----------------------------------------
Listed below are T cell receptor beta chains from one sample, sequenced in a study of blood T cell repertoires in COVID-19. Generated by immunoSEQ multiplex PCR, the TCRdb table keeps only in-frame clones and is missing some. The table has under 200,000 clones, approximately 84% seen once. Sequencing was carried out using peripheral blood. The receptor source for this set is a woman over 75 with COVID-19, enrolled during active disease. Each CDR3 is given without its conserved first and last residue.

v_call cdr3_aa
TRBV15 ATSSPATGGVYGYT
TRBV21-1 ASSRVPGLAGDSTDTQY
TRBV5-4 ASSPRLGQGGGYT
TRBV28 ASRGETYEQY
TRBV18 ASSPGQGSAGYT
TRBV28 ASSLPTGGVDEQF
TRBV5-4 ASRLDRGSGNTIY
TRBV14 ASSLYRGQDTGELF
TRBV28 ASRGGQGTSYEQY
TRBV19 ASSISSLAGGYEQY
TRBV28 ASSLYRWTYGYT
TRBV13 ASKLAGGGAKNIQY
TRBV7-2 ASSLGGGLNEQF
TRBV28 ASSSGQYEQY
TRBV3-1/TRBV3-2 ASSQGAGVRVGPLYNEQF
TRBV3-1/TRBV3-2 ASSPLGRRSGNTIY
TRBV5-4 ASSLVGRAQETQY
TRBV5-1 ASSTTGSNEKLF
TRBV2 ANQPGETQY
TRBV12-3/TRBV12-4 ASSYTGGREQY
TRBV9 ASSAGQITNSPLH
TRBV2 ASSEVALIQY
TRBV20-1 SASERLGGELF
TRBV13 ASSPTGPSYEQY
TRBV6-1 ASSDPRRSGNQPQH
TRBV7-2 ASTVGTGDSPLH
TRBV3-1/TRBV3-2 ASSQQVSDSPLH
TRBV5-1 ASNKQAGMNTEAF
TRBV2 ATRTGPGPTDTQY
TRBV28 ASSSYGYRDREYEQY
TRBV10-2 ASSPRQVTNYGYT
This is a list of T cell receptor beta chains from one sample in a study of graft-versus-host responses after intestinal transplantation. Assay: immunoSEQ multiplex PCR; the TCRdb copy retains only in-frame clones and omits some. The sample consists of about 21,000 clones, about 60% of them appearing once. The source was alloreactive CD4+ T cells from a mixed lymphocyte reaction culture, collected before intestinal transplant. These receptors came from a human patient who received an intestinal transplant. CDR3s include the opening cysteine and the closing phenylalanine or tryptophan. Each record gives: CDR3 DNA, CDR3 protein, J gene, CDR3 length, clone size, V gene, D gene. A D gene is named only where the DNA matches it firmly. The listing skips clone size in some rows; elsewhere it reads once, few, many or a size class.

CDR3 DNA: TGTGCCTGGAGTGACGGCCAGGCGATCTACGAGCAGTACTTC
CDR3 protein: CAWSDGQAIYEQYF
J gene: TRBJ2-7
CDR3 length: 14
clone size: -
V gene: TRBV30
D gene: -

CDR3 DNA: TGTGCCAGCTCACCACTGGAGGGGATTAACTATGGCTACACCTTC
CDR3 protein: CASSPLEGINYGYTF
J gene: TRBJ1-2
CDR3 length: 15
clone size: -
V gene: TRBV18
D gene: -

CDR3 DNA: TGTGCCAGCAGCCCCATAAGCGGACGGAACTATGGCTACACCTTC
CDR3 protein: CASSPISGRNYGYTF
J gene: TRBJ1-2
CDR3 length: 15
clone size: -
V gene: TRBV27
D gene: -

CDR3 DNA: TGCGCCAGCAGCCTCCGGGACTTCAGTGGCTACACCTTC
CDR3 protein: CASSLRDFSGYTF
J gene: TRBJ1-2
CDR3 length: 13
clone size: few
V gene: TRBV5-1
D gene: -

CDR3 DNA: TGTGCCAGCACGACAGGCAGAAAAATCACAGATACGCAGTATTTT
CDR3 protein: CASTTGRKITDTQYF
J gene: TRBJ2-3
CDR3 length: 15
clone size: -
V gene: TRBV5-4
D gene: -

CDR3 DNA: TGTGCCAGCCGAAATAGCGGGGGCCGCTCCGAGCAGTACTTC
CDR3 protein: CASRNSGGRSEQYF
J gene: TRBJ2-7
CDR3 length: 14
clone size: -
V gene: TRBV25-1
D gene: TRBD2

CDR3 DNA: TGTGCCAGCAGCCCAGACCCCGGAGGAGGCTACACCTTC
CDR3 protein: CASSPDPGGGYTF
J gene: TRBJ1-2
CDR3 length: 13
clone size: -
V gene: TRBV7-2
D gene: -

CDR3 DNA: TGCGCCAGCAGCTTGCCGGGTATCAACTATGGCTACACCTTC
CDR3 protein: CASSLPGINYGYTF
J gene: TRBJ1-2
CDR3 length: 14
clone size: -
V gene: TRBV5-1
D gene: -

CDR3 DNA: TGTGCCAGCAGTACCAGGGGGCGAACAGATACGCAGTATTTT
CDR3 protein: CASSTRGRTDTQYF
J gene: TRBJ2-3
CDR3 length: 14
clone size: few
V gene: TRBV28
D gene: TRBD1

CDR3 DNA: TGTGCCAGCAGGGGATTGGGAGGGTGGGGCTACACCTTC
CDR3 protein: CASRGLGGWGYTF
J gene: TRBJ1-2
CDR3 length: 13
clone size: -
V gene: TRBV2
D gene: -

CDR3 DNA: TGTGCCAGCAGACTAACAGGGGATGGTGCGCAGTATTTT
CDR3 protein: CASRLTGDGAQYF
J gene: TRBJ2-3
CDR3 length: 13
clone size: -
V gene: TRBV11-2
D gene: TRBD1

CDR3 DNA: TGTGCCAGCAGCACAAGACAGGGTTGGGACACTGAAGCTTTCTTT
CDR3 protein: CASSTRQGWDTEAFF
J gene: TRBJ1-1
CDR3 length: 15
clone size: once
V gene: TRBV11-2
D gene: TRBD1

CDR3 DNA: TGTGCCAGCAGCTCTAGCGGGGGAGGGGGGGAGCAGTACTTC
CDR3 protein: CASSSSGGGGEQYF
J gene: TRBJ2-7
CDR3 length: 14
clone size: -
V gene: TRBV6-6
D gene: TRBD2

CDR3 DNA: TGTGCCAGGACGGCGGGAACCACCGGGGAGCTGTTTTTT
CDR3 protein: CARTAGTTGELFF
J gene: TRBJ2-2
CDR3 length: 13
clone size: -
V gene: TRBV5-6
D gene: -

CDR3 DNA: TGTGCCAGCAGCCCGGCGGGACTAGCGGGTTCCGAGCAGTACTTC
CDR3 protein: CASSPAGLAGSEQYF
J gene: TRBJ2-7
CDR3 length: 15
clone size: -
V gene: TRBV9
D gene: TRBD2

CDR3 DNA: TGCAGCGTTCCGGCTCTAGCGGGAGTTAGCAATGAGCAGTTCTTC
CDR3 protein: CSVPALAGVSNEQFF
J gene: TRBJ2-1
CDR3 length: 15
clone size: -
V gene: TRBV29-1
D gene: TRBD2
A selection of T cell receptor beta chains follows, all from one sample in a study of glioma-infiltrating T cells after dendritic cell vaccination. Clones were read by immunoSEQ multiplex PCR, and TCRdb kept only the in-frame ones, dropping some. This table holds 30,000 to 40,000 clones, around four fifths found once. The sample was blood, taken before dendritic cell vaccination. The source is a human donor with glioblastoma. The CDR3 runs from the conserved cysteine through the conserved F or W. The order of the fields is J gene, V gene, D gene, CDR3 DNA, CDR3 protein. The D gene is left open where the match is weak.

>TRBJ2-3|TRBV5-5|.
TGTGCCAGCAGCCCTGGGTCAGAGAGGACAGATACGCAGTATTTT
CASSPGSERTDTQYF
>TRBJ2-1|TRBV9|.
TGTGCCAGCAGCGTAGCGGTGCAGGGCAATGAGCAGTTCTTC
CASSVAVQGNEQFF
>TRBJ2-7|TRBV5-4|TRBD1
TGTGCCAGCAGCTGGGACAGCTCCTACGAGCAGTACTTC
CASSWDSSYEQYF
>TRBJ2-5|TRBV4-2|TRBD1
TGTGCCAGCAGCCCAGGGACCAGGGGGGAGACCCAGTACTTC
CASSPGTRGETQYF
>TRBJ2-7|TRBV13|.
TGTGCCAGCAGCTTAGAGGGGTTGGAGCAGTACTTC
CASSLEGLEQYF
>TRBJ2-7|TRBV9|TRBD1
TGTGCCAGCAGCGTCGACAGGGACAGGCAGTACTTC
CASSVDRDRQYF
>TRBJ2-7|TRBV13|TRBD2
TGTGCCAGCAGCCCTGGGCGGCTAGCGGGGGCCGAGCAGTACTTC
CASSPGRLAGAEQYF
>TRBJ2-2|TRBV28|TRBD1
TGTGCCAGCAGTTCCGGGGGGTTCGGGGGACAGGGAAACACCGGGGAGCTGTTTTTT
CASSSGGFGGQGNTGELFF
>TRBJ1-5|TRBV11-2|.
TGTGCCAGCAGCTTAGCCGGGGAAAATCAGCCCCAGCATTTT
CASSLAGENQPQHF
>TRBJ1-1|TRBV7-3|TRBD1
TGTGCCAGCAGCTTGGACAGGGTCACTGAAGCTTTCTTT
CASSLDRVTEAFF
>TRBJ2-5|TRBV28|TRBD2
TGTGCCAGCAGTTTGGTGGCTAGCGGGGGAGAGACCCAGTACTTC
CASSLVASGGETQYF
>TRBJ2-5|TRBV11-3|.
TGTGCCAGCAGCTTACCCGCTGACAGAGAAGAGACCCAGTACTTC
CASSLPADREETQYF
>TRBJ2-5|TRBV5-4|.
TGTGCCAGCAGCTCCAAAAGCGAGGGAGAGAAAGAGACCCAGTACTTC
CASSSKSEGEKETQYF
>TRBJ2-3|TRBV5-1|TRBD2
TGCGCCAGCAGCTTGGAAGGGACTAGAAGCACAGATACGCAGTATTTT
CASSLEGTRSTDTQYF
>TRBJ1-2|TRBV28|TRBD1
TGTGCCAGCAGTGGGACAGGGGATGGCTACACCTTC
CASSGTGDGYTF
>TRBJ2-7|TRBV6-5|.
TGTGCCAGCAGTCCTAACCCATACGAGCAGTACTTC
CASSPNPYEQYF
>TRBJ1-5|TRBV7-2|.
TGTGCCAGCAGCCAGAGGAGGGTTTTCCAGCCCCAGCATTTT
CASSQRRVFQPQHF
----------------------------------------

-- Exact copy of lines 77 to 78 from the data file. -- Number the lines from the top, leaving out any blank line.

CDR3 DNA: TGTGCCAGCAGCCCAGACCCCGGAGGAGGCTACACCTTC
CDR3 protein: CASSPDPGGGYTF